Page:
An imitation game on type one diabetes was implemented as a part of the pedagogical development of the Imitation Game method in the Know your neighbour -project.
The judge of the game, a type one diabetic, posed five questions or cases for the participants. Two of the participants were type one diabetics, and they attended individually. The imitators were students aged approximately 15 to 17, and they participated in groups of 3 or 4. Both of the student groups were studying a human biology course, and the game was a part of their course. The idea of the game was to examine how an exact subject on the human biology course can be transformed into a learning experience through empathising.
The game was carried out by using an asynchronous mailman method. In this method the judge first came up with five questions, cases or scenarios which were emailed to the participants. The type one diabetics both answered as themselves. The students received the questions in class. They read articles and forums on the internet in order to come up with reliable answers.
After the game the students commented on the answering process: “It was part easy, part difficult. The answers easily became too analytic and long”, “It was difficult: without one´s own experience or perceptions the form of the text was too much like a study book”, “Answering was difficult because I don´t know any diabetic very well so I didn´t exactly know how to answer. It was easy to find information on the internet”.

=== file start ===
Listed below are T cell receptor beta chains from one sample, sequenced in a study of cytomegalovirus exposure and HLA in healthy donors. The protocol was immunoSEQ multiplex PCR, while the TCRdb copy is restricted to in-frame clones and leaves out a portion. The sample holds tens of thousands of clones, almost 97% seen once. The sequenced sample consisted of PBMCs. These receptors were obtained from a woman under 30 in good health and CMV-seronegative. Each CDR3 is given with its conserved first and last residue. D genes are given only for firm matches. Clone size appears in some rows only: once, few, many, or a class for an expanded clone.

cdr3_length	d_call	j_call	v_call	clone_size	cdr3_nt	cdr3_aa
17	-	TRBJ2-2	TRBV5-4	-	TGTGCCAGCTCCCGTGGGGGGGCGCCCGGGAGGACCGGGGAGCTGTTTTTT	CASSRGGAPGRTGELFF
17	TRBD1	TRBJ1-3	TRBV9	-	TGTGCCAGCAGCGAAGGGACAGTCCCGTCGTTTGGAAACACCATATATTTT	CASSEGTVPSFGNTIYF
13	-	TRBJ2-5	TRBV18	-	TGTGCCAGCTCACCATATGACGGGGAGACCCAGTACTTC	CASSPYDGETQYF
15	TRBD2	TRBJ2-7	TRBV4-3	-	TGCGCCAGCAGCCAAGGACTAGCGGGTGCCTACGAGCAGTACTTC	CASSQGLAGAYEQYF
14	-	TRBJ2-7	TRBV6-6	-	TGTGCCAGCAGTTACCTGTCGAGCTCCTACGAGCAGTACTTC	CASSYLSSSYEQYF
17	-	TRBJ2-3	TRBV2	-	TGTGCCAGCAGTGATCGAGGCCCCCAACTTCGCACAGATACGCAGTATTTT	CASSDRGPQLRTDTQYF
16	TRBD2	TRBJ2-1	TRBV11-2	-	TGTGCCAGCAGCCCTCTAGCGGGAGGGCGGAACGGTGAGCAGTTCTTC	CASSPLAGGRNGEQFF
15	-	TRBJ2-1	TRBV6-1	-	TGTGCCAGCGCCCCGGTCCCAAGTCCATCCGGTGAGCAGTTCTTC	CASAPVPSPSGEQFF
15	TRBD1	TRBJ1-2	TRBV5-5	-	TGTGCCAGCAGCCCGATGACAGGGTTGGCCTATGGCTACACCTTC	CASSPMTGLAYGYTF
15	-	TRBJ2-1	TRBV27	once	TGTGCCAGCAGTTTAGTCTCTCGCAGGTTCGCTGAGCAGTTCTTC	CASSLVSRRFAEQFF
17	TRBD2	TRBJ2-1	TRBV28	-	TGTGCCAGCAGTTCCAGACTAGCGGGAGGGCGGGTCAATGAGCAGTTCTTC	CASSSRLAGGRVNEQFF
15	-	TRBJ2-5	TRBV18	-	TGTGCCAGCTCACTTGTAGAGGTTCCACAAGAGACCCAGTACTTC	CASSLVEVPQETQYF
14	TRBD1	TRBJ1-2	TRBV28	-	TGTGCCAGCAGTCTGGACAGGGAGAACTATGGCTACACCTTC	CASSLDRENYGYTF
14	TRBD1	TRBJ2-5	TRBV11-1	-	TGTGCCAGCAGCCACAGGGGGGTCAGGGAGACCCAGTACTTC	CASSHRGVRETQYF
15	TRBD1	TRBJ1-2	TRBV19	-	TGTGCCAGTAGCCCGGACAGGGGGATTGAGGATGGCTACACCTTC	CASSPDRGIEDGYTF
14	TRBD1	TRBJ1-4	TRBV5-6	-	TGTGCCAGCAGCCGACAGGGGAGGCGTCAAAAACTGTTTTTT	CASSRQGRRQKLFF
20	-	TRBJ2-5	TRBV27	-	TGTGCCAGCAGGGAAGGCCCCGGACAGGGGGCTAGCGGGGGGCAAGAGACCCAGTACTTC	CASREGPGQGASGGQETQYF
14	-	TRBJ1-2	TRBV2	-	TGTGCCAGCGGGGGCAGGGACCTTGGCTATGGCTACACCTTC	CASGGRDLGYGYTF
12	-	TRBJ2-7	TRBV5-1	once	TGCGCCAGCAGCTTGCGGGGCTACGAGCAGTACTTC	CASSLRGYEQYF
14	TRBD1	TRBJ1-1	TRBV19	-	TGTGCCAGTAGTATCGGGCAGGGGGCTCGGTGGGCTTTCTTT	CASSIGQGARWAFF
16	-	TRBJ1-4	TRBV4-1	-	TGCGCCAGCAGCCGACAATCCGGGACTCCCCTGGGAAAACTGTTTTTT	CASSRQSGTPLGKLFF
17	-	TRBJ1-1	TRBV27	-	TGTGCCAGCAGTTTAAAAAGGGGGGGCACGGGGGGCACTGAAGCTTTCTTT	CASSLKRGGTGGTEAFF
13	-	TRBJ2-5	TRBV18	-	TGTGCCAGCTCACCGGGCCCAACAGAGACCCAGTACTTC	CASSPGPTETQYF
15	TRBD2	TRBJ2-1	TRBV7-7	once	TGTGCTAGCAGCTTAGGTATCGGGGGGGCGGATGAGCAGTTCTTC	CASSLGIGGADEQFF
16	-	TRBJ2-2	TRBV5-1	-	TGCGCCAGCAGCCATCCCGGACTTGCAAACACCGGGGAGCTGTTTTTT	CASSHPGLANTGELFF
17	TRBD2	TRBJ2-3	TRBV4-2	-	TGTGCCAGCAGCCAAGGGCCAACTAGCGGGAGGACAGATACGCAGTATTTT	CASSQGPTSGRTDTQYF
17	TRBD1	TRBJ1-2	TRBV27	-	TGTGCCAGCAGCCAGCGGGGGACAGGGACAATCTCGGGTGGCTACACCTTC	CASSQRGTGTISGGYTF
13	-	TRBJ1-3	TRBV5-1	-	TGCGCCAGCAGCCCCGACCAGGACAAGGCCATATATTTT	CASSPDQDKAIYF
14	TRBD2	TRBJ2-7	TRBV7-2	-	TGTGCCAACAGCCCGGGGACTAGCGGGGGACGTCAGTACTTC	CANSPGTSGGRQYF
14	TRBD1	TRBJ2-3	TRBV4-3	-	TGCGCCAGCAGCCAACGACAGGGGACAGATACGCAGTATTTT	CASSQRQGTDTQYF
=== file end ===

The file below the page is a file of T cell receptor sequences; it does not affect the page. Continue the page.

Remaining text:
The anonymous answers were gathered in a sheet which was opened to the judge. There were 15 participants altogether, which makes a total of 75 answers. The judge was instructed to evaluate each answer according to how likely they think someone with type one diabetes would answer in such a way. Every answer was commented, and thus judged whether it was written by a diabetic or an imitator, and also given a point from one to five to describe how certain the judge felt about their evaluation. After going through all the answers the judge gave their final judgement and comments on each participant.
The judge took into consideration the knowledge and experience reflected in the responses as well as the terminology and language used. The judge describes the evaluation process: “Participating was interesting. The questioning itself was thought-provoking, because you understood how much tactile knowledge you have on something, in this case a condition. I tried to come up with questions on situations diabetics often encounter, but whose complexity doesn´t easily open up to a person who doesn´t have this condition. The questions were actually very revealing and the diabetics were quite easy to differentiate from the imitators. Even though many of the students gave it a good effort. Quite possibly it was namely the effort that gave them away: either there was too much of it, or too little. The diabetics themselves talk about the condition less scientifically than the imitators”.
The conclusion of this imitation game was that the judge recognised both the diabetics, and none of the imitators succeeded in fooling the judge and whilst were recognised as imitators.